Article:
Sigma DP1S 16.6 mm f/4

Sigma DP1S 16.6 mm f/4

What do you get when you combine a Foveon sensor from a DSLR, a body from a point and shoot, and give it an excellent 16.6 mm f/4 lens(28mm equivalent field-of-view in 135 format)? The Sigma DP1S.

This review concentrates on the lens, I will add more about the body later. The DP1S is due to be replaced by the DP1X this summer, but retains the same great lens. The DP2S is much the same as the DP1X, but has the 24.2mm (41mm equivalent) lens.

The lens is a 6 element, 5 group design with a minimum focus distance of 11.9″ (30mm). It extends out when the camera is powered on, which is slightly inconvenient.

The optical performance of this lens is very good. It is sharp at the corners, but even sharper at the center. CA is well controlled for a lens of this field of view. The largest drawback to it is the minimum focus distance is not very close. The lens peaks at about f/5.6 but is good from f/4-f/8. Diffraction might be noticeable at f/11, but still perfectly reasonable.

What I would like to add next is a color sharpness test. The current lens chart measure B&W sharpness, but the Foveon sensor excels at color sharpness since it has 3 color sensels for each pixel in the output image. However, given that the Foveon only produces a 4.7 MP image, it still does good even on the B&W chart that is targeted towards Bayer sensors.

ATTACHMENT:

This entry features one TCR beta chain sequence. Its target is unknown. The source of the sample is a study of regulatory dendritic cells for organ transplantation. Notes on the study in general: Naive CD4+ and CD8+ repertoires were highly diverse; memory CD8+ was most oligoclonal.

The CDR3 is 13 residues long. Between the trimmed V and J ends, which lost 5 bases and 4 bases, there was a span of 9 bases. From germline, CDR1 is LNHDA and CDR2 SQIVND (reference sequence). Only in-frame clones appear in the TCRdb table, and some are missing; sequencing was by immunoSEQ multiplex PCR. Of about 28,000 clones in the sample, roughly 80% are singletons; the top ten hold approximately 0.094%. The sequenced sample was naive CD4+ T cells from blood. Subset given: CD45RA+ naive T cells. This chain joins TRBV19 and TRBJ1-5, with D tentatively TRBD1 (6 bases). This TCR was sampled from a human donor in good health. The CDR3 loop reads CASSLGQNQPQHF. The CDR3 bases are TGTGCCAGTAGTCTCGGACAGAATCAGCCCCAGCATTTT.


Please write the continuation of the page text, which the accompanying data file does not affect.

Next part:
Sample Chart

MTF 50 (Sharpness)

MTF 20 (Resolution)

Lateral Chromatic Aberration

TV Distortion

Test chart data gathered from Imatest software.


This is a great lens with very good to excellent optical performance. The only thing it is lacking in is minimum focus distance and the fact it is tied to the camera. It would be nice if it were f/2.8, but f/4 isn’t bad. The aperture combined with the minimum focus distance means it can be tough to separate your subject from the background, but the bokeh is decently nice and rarely unpleasant when it does show.

Buying a DP1S could mean you don’t have to buy the same focal length lens on your DSLR, and some of those lenses can be a large percentage (if not more) than what the DP1S costs. If you want to shoot with the 16.6 mm, you only have to pull out the DP1S.